As you contemplate your New Year’s resolutions, take some time to build up your 2014 karma! Nominate advocates who have improved biking & walking in your community for a 2014 Advocacy Award.
The Alliance for Biking and Walking holds the Advocacy Awards every year to celebrate the individuals and groups who have demonstrated excellence in the bicycle and pedestrian movement. If you know an advocate (or two or three) who has made a big difference for biking and walking over the past year, please nominate them! Anybody can submit nominations until January 16.
Your nominations will be considered by a panel of leaders in the biking and walking movement. Winners will be recognized on March 3 at the 2014 Advocacy Awards ceremony in Washington, DC.Tweet Print
I guess it wouldn’t be too much of a generalization to say that cyclists are more likely to lean left than right. After all, the Boston Globe’s Jordan Michael Smith points out, they are more likely to live in cities and away from the more conservative car-culture of the suburbs. But while cyclists have been fighting for decades for recognition, both on the street and in the legislatures, a new level of vitriol level against them might just be a sign that they have arrived.
Particularly in America, the bicycle is emerging as a new conservative front in the culture wars. In May, Wall Street Journal commentator Dorothy Rabinowitz called bicyclists “the most important danger in the city”; in Colorado’s last governor’s election, a Republican candidate said a local bike-sharing program “could threaten our personal freedoms.” A columnist for the conservative Washington Times declared D.C. bike-sharing programs to be “broken-down socialism”; radio pundit Rush Limbaugh said he “won’t care” if his car door knocks over a cyclist.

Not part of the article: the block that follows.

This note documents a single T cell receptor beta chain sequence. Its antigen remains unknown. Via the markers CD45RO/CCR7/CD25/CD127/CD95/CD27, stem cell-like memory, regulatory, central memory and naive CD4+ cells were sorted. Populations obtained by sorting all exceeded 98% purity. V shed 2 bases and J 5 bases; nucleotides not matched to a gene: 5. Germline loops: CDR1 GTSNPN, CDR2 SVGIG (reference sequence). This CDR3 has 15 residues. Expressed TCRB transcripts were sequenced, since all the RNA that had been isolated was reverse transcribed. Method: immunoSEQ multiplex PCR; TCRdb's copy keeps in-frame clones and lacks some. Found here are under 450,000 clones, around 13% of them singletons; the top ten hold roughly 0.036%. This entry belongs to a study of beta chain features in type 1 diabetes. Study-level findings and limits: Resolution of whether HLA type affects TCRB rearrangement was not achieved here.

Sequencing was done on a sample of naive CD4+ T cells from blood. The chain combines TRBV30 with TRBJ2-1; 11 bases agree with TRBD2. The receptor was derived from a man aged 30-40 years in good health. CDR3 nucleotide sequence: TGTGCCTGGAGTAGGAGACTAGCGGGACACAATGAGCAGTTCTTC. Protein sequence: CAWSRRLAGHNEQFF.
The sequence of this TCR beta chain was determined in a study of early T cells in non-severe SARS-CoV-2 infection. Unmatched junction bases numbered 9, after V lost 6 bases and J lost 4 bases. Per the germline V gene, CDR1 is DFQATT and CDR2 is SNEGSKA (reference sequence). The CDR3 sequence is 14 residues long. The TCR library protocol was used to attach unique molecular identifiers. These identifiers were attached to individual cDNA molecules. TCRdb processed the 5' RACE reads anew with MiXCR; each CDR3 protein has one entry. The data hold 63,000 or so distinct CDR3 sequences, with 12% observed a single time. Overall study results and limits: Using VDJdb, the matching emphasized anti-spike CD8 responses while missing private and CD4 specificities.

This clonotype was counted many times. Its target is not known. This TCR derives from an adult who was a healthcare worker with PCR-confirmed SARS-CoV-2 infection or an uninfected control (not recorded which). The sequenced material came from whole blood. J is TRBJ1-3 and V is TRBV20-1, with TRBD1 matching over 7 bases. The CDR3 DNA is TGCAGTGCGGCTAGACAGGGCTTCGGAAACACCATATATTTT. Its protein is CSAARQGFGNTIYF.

As health and government officials have begun peddling bicycles as healthy, environmentally responsible alternatives to cars, and cities and towns spend money on new bike infrastructure, conservatives have started to sense a new target. They have begun to deploy “the bike” as a bogeyman in political debates—cast in a role anywhere from physical annoyance to a genuine threat to the American way of life.
What do you think? How to bicycles fit in the right vs. left, conservative vs. liberal debate? Share your thoughts in the comments below.Tweet Print
If you ride in our nation’s capital, you may have noticed some friendly messages popping up in the city’s extensive bike lane network:
MORE BIKE LANES
THANK YOU FOR BIKING
But who was creating these tags? Were they street art or vandalism?
The bright, encouraging—twee, if you’d like—tone of BA’s stencil art has a purpose. “We want more people to bike,” she says. “We want bicyclists to smile and know they’re appreciated. We want bicyclists to smile at other bicyclists and road users. Most importantly, we want D.C. to be a safe place to ride a bike.”
The City Paper chats with the artists, and looks at how the rapid rise in popularity of cycling in the city has had its growing pains.Tweet Print
I’m not sure what a lorry is, but it sure looks a lot like a truck. All kidding aside, in this video from the Greater London Metropolitan Police, a local cyclist and a driver explain how each can take better steps to avoid crashes. They then take turns in each others’ place to see just how dangerous riding near one of these vehicles can be if you’re not visible. After the rash of incidents in London recently, hopefully it can help save some lives.Tweet Print